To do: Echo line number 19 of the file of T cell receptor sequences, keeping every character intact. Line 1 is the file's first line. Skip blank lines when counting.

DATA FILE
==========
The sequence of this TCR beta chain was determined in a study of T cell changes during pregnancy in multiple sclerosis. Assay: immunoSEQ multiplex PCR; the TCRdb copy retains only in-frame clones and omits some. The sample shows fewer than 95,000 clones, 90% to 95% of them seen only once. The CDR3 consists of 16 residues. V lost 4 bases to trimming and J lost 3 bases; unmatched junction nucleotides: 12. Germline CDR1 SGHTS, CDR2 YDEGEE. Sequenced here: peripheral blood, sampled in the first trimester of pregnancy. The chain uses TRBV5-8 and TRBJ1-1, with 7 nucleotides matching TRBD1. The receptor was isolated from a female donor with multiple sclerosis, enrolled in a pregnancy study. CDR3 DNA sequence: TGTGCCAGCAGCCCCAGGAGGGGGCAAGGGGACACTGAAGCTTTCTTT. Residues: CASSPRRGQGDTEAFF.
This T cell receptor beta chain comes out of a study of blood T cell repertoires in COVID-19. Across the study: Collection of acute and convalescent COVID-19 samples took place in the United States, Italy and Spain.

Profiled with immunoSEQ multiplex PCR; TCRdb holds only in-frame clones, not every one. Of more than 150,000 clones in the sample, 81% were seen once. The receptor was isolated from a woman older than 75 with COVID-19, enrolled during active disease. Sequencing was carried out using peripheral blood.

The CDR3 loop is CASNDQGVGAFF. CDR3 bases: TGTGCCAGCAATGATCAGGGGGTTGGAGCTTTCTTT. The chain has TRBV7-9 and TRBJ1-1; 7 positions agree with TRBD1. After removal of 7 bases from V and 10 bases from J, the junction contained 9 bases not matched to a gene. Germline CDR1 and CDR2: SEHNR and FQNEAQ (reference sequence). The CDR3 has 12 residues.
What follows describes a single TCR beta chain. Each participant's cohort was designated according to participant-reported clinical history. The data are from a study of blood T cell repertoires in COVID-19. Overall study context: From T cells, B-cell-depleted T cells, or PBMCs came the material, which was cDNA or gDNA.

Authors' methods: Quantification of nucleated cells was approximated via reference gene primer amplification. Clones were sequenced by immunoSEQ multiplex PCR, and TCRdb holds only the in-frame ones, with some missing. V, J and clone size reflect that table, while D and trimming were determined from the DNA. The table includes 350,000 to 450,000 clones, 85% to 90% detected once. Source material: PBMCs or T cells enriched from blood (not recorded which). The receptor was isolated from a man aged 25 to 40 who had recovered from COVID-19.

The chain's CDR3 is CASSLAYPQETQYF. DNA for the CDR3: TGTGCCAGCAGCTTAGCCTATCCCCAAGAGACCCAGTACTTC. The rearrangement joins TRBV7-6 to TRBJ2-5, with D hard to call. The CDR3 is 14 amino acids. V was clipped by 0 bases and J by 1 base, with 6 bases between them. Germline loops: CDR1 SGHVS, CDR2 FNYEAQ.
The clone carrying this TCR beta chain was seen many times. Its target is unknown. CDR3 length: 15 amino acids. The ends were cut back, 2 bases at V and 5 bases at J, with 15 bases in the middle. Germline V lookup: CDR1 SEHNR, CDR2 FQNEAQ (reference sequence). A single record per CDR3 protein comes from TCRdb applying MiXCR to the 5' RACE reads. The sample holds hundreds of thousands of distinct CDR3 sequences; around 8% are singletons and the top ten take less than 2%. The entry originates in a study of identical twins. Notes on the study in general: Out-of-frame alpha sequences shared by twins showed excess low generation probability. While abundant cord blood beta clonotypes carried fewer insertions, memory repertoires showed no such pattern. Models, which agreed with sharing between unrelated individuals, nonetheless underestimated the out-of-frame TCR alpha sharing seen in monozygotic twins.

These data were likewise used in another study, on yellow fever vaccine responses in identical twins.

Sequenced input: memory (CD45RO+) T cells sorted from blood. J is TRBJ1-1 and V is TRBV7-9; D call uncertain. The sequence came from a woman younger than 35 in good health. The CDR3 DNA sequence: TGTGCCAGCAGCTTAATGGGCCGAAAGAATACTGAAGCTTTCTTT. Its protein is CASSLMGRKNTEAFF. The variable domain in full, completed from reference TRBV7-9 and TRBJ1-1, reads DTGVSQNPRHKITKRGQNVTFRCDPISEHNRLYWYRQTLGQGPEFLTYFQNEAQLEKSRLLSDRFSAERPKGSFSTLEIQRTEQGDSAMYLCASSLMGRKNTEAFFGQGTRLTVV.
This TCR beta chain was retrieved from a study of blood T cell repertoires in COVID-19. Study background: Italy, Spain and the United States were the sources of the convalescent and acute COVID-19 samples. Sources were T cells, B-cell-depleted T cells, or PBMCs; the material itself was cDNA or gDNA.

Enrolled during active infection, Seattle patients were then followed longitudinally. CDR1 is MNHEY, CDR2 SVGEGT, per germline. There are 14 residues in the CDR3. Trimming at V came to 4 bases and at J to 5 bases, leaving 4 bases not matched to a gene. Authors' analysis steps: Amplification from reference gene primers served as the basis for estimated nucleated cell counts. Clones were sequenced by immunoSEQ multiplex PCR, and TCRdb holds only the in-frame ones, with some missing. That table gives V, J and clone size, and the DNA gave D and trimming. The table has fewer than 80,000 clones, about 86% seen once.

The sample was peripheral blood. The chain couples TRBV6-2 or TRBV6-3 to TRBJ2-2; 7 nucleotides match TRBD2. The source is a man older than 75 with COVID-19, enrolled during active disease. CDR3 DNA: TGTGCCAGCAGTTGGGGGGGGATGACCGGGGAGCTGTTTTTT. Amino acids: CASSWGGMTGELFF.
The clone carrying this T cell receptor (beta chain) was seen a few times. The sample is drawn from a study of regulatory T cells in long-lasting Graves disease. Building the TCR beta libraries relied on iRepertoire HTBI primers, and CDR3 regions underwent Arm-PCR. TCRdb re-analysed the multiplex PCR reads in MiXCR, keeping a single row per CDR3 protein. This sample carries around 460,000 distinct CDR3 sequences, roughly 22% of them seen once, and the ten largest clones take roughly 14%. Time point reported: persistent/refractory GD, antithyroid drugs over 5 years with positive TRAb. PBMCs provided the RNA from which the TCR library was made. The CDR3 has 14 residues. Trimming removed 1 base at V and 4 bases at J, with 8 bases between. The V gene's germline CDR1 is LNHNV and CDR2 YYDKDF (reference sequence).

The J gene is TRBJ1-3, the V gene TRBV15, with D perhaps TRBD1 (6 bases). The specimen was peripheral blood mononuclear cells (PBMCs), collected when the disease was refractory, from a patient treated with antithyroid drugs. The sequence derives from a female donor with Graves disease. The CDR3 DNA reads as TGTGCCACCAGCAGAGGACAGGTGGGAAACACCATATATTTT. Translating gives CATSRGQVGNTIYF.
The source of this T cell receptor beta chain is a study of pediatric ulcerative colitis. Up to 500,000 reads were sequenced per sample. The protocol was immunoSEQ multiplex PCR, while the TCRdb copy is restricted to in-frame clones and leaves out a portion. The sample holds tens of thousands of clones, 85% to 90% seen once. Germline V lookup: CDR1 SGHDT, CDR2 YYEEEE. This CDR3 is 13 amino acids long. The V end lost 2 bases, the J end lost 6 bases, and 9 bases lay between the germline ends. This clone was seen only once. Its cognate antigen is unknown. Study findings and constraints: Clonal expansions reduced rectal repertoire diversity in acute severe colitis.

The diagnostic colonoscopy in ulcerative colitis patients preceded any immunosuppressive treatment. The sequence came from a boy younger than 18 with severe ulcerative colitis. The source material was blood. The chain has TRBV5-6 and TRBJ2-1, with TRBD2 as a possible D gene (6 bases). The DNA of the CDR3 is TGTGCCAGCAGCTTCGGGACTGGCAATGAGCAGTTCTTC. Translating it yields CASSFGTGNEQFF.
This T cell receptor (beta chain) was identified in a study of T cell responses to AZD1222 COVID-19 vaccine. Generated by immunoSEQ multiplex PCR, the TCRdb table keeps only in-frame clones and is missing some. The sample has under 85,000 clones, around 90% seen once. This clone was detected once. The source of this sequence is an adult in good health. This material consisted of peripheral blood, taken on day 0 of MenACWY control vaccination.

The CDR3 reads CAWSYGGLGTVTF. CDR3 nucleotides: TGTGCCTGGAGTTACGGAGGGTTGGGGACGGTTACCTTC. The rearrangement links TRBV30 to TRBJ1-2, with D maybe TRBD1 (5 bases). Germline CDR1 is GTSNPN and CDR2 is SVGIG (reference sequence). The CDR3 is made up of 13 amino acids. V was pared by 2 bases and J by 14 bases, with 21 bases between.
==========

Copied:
The CDR3 reads CAWSYGGLGTVTF. CDR3 nucleotides: TGTGCCTGGAGTTACGGAGGGTTGGGGACGGTTACCTTC. The rearrangement links TRBV30 to TRBJ1-2, with D maybe TRBD1 (5 bases). Germline CDR1 is GTSNPN and CDR2 is SVGIG (reference sequence). The CDR3 is made up of 13 amino acids. V was pared by 2 bases and J by 14 bases, with 21 bases between.